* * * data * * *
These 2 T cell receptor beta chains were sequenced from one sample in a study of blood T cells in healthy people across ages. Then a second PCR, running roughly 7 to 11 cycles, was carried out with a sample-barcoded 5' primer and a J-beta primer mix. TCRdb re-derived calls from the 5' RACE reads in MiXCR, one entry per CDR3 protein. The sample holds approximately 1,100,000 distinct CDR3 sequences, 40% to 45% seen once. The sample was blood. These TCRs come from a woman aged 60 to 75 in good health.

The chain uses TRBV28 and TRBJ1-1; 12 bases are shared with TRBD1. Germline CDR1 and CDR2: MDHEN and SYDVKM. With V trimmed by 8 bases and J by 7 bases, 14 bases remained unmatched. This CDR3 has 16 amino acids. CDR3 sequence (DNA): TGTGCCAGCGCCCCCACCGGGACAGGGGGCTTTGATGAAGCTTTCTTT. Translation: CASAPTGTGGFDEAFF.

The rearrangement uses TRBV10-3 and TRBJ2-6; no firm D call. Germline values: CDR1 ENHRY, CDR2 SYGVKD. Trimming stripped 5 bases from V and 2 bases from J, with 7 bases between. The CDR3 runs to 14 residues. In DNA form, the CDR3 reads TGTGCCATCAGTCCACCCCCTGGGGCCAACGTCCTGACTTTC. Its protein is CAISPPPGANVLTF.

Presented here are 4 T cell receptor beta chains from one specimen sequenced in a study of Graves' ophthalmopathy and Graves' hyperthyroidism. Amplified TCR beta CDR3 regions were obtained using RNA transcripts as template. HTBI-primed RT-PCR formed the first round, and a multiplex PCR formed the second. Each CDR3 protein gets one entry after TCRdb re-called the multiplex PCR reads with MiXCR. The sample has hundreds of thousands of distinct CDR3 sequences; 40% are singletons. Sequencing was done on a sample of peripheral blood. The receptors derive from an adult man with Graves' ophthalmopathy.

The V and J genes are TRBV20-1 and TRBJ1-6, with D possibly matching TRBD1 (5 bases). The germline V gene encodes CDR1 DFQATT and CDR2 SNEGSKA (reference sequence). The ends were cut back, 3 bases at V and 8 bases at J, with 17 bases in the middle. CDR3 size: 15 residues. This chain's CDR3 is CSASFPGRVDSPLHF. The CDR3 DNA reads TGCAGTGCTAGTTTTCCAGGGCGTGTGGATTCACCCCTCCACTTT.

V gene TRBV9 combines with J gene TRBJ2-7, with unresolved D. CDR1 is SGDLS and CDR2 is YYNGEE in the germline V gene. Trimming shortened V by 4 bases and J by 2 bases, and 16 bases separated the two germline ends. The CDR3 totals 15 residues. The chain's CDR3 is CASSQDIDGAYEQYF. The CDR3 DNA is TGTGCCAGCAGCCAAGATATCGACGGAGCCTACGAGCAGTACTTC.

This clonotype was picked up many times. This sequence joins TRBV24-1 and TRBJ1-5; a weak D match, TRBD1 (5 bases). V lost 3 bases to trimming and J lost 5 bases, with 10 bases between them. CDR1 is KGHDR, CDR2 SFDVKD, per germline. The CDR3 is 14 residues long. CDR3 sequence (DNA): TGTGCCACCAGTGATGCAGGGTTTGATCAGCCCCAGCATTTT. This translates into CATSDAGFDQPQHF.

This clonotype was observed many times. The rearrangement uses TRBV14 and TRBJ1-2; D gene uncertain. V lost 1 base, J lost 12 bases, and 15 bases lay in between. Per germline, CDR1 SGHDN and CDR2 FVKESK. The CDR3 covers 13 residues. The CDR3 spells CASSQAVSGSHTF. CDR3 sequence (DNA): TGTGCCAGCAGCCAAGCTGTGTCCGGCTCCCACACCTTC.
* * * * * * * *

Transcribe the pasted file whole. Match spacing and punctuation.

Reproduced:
These 2 T cell receptor beta chains were sequenced from one sample in a study of blood T cells in healthy people across ages. Then a second PCR, running roughly 7 to 11 cycles, was carried out with a sample-barcoded 5' primer and a J-beta primer mix. TCRdb re-derived calls from the 5' RACE reads in MiXCR, one entry per CDR3 protein. The sample holds approximately 1,100,000 distinct CDR3 sequences, 40% to 45% seen once. The sample was blood. These TCRs come from a woman aged 60 to 75 in good health.

The chain uses TRBV28 and TRBJ1-1; 12 bases are shared with TRBD1. Germline CDR1 and CDR2: MDHEN and SYDVKM. With V trimmed by 8 bases and J by 7 bases, 14 bases remained unmatched. This CDR3 has 16 amino acids. CDR3 sequence (DNA): TGTGCCAGCGCCCCCACCGGGACAGGGGGCTTTGATGAAGCTTTCTTT. Translation: CASAPTGTGGFDEAFF.

The rearrangement uses TRBV10-3 and TRBJ2-6; no firm D call. Germline values: CDR1 ENHRY, CDR2 SYGVKD. Trimming stripped 5 bases from V and 2 bases from J, with 7 bases between. The CDR3 runs to 14 residues. In DNA form, the CDR3 reads TGTGCCATCAGTCCACCCCCTGGGGCCAACGTCCTGACTTTC. Its protein is CAISPPPGANVLTF.

Presented here are 4 T cell receptor beta chains from one specimen sequenced in a study of Graves' ophthalmopathy and Graves' hyperthyroidism. Amplified TCR beta CDR3 regions were obtained using RNA transcripts as template. HTBI-primed RT-PCR formed the first round, and a multiplex PCR formed the second. Each CDR3 protein gets one entry after TCRdb re-called the multiplex PCR reads with MiXCR. The sample has hundreds of thousands of distinct CDR3 sequences; 40% are singletons. Sequencing was done on a sample of peripheral blood. The receptors derive from an adult man with Graves' ophthalmopathy.

The V and J genes are TRBV20-1 and TRBJ1-6, with D possibly matching TRBD1 (5 bases). The germline V gene encodes CDR1 DFQATT and CDR2 SNEGSKA (reference sequence). The ends were cut back, 3 bases at V and 8 bases at J, with 17 bases in the middle. CDR3 size: 15 residues. This chain's CDR3 is CSASFPGRVDSPLHF. The CDR3 DNA reads TGCAGTGCTAGTTTTCCAGGGCGTGTGGATTCACCCCTCCACTTT.

V gene TRBV9 combines with J gene TRBJ2-7, with unresolved D. CDR1 is SGDLS and CDR2 is YYNGEE in the germline V gene. Trimming shortened V by 4 bases and J by 2 bases, and 16 bases separated the two germline ends. The CDR3 totals 15 residues. The chain's CDR3 is CASSQDIDGAYEQYF. The CDR3 DNA is TGTGCCAGCAGCCAAGATATCGACGGAGCCTACGAGCAGTACTTC.

This clonotype was picked up many times. This sequence joins TRBV24-1 and TRBJ1-5; a weak D match, TRBD1 (5 bases). V lost 3 bases to trimming and J lost 5 bases, with 10 bases between them. CDR1 is KGHDR, CDR2 SFDVKD, per germline. The CDR3 is 14 residues long. CDR3 sequence (DNA): TGTGCCACCAGTGATGCAGGGTTTGATCAGCCCCAGCATTTT. This translates into CATSDAGFDQPQHF.

This clonotype was observed many times. The rearrangement uses TRBV14 and TRBJ1-2; D gene uncertain. V lost 1 base, J lost 12 bases, and 15 bases lay in between. Per germline, CDR1 SGHDN and CDR2 FVKESK. The CDR3 covers 13 residues. The CDR3 spells CASSQAVSGSHTF. CDR3 sequence (DNA): TGTGCCAGCAGCCAAGCTGTGTCCGGCTCCCACACCTTC.